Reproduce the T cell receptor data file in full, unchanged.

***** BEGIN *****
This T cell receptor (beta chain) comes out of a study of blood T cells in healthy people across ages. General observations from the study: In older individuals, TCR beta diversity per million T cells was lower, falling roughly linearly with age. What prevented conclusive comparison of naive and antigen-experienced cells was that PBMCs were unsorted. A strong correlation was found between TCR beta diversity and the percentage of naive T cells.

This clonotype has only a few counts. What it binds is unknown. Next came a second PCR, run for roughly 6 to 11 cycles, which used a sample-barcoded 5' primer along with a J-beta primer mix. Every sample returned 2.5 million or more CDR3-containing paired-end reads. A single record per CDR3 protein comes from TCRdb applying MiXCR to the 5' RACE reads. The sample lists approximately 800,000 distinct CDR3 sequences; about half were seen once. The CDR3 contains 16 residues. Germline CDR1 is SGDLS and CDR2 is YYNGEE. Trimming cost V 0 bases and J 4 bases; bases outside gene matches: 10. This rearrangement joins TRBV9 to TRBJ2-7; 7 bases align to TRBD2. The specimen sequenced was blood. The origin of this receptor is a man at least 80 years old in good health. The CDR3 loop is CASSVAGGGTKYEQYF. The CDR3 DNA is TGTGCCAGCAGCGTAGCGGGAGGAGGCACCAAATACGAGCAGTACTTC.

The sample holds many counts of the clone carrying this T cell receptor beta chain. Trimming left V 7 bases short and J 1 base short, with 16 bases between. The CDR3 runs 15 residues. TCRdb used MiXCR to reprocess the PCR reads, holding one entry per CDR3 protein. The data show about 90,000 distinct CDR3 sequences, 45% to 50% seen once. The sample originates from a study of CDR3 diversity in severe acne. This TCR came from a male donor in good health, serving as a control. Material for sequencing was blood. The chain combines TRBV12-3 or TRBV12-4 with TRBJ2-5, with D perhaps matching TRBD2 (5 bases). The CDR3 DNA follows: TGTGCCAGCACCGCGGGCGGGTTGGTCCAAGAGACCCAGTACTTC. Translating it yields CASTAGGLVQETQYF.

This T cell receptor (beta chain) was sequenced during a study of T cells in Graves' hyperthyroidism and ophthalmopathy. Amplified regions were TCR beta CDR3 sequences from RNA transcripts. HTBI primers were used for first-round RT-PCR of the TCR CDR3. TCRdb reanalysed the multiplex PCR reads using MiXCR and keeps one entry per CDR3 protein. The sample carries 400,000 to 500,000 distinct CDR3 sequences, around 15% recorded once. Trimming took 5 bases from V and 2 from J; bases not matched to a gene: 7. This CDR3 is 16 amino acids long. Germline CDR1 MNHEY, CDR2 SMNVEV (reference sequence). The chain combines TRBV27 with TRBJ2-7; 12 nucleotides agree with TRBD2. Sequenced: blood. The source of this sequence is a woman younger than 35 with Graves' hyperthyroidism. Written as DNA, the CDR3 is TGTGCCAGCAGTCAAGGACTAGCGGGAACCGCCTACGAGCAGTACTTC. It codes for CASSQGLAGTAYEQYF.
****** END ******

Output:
This T cell receptor (beta chain) comes out of a study of blood T cells in healthy people across ages. General observations from the study: In older individuals, TCR beta diversity per million T cells was lower, falling roughly linearly with age. What prevented conclusive comparison of naive and antigen-experienced cells was that PBMCs were unsorted. A strong correlation was found between TCR beta diversity and the percentage of naive T cells.

This clonotype has only a few counts. What it binds is unknown. Next came a second PCR, run for roughly 6 to 11 cycles, which used a sample-barcoded 5' primer along with a J-beta primer mix. Every sample returned 2.5 million or more CDR3-containing paired-end reads. A single record per CDR3 protein comes from TCRdb applying MiXCR to the 5' RACE reads. The sample lists approximately 800,000 distinct CDR3 sequences; about half were seen once. The CDR3 contains 16 residues. Germline CDR1 is SGDLS and CDR2 is YYNGEE. Trimming cost V 0 bases and J 4 bases; bases outside gene matches: 10. This rearrangement joins TRBV9 to TRBJ2-7; 7 bases align to TRBD2. The specimen sequenced was blood. The origin of this receptor is a man at least 80 years old in good health. The CDR3 loop is CASSVAGGGTKYEQYF. The CDR3 DNA is TGTGCCAGCAGCGTAGCGGGAGGAGGCACCAAATACGAGCAGTACTTC.

The sample holds many counts of the clone carrying this T cell receptor beta chain. Trimming left V 7 bases short and J 1 base short, with 16 bases between. The CDR3 runs 15 residues. TCRdb used MiXCR to reprocess the PCR reads, holding one entry per CDR3 protein. The data show about 90,000 distinct CDR3 sequences, 45% to 50% seen once. The sample originates from a study of CDR3 diversity in severe acne. This TCR came from a male donor in good health, serving as a control. Material for sequencing was blood. The chain combines TRBV12-3 or TRBV12-4 with TRBJ2-5, with D perhaps matching TRBD2 (5 bases). The CDR3 DNA follows: TGTGCCAGCACCGCGGGCGGGTTGGTCCAAGAGACCCAGTACTTC. Translating it yields CASTAGGLVQETQYF.

This T cell receptor (beta chain) was sequenced during a study of T cells in Graves' hyperthyroidism and ophthalmopathy. Amplified regions were TCR beta CDR3 sequences from RNA transcripts. HTBI primers were used for first-round RT-PCR of the TCR CDR3. TCRdb reanalysed the multiplex PCR reads using MiXCR and keeps one entry per CDR3 protein. The sample carries 400,000 to 500,000 distinct CDR3 sequences, around 15% recorded once. Trimming took 5 bases from V and 2 from J; bases not matched to a gene: 7. This CDR3 is 16 amino acids long. Germline CDR1 MNHEY, CDR2 SMNVEV (reference sequence). The chain combines TRBV27 with TRBJ2-7; 12 nucleotides agree with TRBD2. Sequenced: blood. The source of this sequence is a woman younger than 35 with Graves' hyperthyroidism. Written as DNA, the CDR3 is TGTGCCAGCAGTCAAGGACTAGCGGGAACCGCCTACGAGCAGTACTTC. It codes for CASSQGLAGTAYEQYF.